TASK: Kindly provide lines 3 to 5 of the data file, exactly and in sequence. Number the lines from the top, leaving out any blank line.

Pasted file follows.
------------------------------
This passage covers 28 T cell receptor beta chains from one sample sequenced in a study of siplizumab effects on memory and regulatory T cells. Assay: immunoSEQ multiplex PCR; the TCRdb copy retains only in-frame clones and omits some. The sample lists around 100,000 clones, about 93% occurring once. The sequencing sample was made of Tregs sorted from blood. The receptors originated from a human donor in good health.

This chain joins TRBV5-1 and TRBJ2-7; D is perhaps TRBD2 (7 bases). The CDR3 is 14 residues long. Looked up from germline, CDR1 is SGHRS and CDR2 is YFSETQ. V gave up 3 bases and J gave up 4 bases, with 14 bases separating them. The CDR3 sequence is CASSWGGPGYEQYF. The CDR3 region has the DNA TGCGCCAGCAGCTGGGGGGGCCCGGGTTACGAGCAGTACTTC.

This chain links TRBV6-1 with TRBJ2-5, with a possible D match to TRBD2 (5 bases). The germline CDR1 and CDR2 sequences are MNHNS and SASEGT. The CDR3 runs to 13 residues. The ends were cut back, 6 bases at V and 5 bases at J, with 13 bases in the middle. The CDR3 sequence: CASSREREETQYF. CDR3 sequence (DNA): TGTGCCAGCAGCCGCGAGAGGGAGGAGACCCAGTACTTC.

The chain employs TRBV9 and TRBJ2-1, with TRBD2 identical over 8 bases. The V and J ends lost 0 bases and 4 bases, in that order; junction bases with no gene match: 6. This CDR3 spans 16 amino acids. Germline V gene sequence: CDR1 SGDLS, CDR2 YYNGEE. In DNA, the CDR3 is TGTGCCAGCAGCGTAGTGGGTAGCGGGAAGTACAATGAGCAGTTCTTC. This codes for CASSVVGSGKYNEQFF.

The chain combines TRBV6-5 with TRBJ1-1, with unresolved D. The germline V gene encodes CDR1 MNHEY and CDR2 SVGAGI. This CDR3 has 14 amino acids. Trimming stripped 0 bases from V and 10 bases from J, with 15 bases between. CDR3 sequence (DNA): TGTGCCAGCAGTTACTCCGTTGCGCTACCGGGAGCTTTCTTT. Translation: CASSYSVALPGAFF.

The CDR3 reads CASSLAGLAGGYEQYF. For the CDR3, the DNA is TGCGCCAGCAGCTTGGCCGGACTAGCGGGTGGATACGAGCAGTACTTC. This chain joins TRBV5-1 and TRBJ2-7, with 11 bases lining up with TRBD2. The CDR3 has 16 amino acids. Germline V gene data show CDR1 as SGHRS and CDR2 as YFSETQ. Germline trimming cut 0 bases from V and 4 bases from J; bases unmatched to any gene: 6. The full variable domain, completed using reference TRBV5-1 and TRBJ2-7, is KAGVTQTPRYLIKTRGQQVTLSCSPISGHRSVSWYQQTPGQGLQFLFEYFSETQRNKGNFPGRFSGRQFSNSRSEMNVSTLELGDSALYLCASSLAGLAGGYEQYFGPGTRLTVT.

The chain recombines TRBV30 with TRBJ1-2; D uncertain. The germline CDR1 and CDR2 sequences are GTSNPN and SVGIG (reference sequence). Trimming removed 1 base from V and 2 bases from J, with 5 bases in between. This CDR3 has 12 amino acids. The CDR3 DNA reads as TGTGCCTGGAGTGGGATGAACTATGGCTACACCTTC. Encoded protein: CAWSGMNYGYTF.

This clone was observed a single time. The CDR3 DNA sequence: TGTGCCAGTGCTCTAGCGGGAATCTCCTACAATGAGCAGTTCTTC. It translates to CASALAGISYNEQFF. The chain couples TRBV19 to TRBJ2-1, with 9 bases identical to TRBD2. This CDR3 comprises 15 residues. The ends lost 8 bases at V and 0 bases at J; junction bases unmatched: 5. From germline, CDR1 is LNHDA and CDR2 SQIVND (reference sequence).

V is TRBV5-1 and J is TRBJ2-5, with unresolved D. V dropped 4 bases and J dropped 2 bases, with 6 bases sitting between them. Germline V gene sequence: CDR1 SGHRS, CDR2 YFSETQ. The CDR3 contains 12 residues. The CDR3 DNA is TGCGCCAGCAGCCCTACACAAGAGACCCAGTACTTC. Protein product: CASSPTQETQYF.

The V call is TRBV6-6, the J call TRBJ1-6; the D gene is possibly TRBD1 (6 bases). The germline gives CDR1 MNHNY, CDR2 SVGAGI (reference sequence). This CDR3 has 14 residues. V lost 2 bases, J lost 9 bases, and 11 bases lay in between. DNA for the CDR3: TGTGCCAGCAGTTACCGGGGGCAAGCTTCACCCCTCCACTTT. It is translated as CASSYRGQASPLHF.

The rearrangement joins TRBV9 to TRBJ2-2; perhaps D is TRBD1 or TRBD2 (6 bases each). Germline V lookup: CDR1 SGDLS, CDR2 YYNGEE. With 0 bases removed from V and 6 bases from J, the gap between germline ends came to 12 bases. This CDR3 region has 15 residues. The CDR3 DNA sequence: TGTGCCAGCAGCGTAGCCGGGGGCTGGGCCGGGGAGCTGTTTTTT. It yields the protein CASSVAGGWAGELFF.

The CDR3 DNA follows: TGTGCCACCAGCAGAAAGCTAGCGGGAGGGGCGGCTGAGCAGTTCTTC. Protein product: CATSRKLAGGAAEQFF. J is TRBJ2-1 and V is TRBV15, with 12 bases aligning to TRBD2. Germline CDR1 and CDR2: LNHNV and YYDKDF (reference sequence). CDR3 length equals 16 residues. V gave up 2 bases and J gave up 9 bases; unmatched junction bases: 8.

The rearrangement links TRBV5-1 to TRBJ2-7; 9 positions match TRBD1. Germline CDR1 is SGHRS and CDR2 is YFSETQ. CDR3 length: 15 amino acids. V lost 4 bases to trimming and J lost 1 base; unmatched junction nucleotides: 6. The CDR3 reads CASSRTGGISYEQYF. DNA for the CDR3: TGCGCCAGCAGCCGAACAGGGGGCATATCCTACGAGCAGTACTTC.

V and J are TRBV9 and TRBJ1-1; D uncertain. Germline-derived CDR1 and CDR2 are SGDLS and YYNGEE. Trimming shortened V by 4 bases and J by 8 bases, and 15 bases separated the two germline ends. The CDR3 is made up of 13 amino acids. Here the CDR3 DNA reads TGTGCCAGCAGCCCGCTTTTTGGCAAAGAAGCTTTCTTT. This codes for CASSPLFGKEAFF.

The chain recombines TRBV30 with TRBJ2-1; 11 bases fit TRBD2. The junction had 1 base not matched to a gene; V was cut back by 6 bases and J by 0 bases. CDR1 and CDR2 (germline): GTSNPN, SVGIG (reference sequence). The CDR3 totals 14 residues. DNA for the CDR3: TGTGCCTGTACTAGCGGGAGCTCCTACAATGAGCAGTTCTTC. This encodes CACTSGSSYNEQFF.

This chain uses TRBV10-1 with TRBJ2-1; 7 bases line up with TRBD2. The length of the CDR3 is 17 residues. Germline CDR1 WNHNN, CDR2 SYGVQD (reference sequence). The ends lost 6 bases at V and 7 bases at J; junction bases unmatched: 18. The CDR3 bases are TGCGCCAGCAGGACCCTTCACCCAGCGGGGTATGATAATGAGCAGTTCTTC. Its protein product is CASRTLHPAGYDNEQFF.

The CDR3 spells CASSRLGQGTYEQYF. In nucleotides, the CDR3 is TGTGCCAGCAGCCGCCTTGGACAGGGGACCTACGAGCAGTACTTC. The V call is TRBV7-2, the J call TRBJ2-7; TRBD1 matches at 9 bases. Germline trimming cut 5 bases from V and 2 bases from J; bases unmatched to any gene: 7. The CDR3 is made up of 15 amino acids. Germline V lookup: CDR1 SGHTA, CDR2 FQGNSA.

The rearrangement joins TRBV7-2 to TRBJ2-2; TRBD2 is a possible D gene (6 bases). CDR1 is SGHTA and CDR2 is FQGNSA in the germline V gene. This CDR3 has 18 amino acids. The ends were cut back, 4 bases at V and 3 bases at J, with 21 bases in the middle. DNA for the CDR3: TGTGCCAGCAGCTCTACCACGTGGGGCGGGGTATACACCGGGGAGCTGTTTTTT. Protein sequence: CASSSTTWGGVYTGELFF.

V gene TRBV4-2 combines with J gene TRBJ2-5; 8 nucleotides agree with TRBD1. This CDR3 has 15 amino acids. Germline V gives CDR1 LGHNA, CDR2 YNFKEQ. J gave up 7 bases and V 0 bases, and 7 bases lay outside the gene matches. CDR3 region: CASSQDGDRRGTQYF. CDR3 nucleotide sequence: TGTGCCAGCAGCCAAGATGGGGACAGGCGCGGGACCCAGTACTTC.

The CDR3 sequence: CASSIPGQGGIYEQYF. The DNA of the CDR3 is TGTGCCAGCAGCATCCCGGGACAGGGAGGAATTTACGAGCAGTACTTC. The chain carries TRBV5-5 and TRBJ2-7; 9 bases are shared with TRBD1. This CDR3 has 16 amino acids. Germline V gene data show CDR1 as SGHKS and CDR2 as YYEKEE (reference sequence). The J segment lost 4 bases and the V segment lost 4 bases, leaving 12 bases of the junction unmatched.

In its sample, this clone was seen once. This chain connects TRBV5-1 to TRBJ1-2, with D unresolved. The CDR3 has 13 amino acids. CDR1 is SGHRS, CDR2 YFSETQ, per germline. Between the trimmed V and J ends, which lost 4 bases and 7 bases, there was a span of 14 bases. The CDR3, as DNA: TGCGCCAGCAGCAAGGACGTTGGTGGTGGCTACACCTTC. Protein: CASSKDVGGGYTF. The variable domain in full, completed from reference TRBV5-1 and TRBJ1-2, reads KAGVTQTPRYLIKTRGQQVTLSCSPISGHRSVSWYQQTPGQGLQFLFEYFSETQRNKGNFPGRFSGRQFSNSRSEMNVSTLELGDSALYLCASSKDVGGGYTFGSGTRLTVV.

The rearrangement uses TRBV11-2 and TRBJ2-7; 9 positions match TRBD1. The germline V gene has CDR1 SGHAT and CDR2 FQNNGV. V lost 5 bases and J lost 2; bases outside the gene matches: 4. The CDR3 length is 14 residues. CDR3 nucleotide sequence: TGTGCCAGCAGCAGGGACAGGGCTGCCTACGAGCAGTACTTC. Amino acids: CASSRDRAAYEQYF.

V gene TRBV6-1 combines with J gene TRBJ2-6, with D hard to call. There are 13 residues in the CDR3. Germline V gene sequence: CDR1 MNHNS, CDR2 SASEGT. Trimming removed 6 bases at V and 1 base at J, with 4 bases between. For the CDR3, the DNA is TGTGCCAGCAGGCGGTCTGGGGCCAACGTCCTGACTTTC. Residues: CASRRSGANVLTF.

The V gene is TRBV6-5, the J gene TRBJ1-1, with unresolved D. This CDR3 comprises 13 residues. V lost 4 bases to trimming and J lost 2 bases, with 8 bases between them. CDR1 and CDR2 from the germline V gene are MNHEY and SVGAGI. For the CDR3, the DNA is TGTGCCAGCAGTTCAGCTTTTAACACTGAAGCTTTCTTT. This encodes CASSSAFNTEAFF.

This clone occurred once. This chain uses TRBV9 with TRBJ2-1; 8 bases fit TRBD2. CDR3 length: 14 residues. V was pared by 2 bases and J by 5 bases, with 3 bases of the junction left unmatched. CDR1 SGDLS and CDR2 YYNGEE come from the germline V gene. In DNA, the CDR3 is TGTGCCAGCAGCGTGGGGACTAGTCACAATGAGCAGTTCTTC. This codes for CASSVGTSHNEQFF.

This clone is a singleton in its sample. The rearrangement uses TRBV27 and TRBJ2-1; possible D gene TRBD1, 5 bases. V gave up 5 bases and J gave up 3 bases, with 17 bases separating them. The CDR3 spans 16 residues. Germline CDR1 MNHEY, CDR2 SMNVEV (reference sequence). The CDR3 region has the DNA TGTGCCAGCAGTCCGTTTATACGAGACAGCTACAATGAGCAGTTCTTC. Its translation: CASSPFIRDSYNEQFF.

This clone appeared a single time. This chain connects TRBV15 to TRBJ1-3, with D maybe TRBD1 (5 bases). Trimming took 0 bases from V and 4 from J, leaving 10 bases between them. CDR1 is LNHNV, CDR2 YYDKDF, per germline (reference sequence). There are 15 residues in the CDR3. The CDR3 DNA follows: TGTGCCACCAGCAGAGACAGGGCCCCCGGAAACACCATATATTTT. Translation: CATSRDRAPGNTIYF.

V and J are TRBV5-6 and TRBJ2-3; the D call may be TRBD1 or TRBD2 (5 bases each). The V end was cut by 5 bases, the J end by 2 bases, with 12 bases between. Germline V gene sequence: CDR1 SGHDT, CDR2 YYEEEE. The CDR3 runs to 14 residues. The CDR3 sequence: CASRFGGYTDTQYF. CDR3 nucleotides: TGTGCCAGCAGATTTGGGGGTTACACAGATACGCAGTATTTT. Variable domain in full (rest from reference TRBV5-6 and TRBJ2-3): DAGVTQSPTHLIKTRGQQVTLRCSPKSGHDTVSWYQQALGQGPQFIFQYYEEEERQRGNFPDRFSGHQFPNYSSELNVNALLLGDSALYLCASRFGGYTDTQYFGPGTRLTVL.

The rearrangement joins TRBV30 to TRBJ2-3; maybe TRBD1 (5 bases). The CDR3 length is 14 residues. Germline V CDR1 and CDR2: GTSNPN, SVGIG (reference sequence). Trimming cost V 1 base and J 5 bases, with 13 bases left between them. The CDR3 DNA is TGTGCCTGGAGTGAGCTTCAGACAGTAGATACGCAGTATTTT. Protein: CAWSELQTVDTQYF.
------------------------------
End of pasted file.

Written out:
This chain links TRBV6-1 with TRBJ2-5, with a possible D match to TRBD2 (5 bases). The germline CDR1 and CDR2 sequences are MNHNS and SASEGT. The CDR3 runs to 13 residues. The ends were cut back, 6 bases at V and 5 bases at J, with 13 bases in the middle. The CDR3 sequence: CASSREREETQYF. CDR3 sequence (DNA): TGTGCCAGCAGCCGCGAGAGGGAGGAGACCCAGTACTTC.

The chain employs TRBV9 and TRBJ2-1, with TRBD2 identical over 8 bases. The V and J ends lost 0 bases and 4 bases, in that order; junction bases with no gene match: 6. This CDR3 spans 16 amino acids. Germline V gene sequence: CDR1 SGDLS, CDR2 YYNGEE. In DNA, the CDR3 is TGTGCCAGCAGCGTAGTGGGTAGCGGGAAGTACAATGAGCAGTTCTTC. This codes for CASSVVGSGKYNEQFF.

The chain combines TRBV6-5 with TRBJ1-1, with unresolved D. The germline V gene encodes CDR1 MNHEY and CDR2 SVGAGI. This CDR3 has 14 amino acids. Trimming stripped 0 bases from V and 10 bases from J, with 15 bases between. CDR3 sequence (DNA): TGTGCCAGCAGTTACTCCGTTGCGCTACCGGGAGCTTTCTTT. Translation: CASSYSVALPGAFF.